In becoming familiar with The Arbinger Institute, you’ll likely come across a lot of “in the box” and “out of the box”, “inward mindset” and “outward mindset” phraseology. The language first debuted in Leadership and Self-Deception, then The Anatomy of Peace. We took it to a whole new level with our latest book, The Outward Mindset, which debuted in June of 2016.
Arbinger’s work teaches that almost any behavior can be done in two ways—with an inward mindset or an outward mindset. If I’m functioning (or dysfunctioning) from an inward mindset, I’m self-focused and am likely enacting behaviors that preserve and advance myself. I have little to no concern for those around me and what they’re seeking to accomplish. With an outward mindset, however, I’m alive to the needs, challenges and objectives of others. They matter to me like I matter to me.
From an inward mindset, I see my world as separate from others. My focus, whether in certain aspects of my life, or throughout my life, is intensely about me. Others are wrong, and solutions to conflicts and tension lie with them changing.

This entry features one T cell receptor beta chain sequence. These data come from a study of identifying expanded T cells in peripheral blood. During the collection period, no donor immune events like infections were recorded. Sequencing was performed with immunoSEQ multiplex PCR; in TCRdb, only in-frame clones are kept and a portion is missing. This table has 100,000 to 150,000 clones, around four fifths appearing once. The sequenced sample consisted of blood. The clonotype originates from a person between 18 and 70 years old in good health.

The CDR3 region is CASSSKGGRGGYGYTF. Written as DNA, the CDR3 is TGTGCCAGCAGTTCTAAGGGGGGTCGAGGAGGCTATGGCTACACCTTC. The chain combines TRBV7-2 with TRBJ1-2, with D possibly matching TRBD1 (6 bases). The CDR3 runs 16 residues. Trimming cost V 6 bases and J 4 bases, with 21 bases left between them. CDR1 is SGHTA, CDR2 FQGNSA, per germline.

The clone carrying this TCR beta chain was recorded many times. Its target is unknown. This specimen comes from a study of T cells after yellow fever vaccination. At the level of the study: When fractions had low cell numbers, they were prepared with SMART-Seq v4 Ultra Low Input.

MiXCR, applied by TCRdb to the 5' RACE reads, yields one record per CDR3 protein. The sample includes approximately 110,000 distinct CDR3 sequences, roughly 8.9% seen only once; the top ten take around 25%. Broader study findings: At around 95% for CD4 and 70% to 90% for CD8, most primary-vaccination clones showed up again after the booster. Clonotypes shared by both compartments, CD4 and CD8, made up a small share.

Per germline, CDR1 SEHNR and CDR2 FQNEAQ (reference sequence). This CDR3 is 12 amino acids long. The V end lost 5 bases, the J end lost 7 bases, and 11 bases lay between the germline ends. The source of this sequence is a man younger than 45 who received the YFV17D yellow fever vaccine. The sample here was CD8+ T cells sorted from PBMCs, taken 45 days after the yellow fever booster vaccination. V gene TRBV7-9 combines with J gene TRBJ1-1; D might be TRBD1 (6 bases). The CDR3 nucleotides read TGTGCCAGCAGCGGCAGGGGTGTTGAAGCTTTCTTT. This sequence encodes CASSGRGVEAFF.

From an outward mindset, I know that regardless of my relationship with someone, I am connected to them because we have something in common—we are both human beings with hopes and desires and upsets and triumphs. In this frame of mind, I know that progress and breakthroughs come from connection, rather than attempted disconnection. I think about how I can be helpful to others, and I’m able to see how I have been wrong in situations.
We all need reminders—while our mindsets can shift in any given scenario, it’s helpful to consistently keep an eye on the way we’re seeing and interacting with the world. Now, there’s a guide to help accomplish exactly that.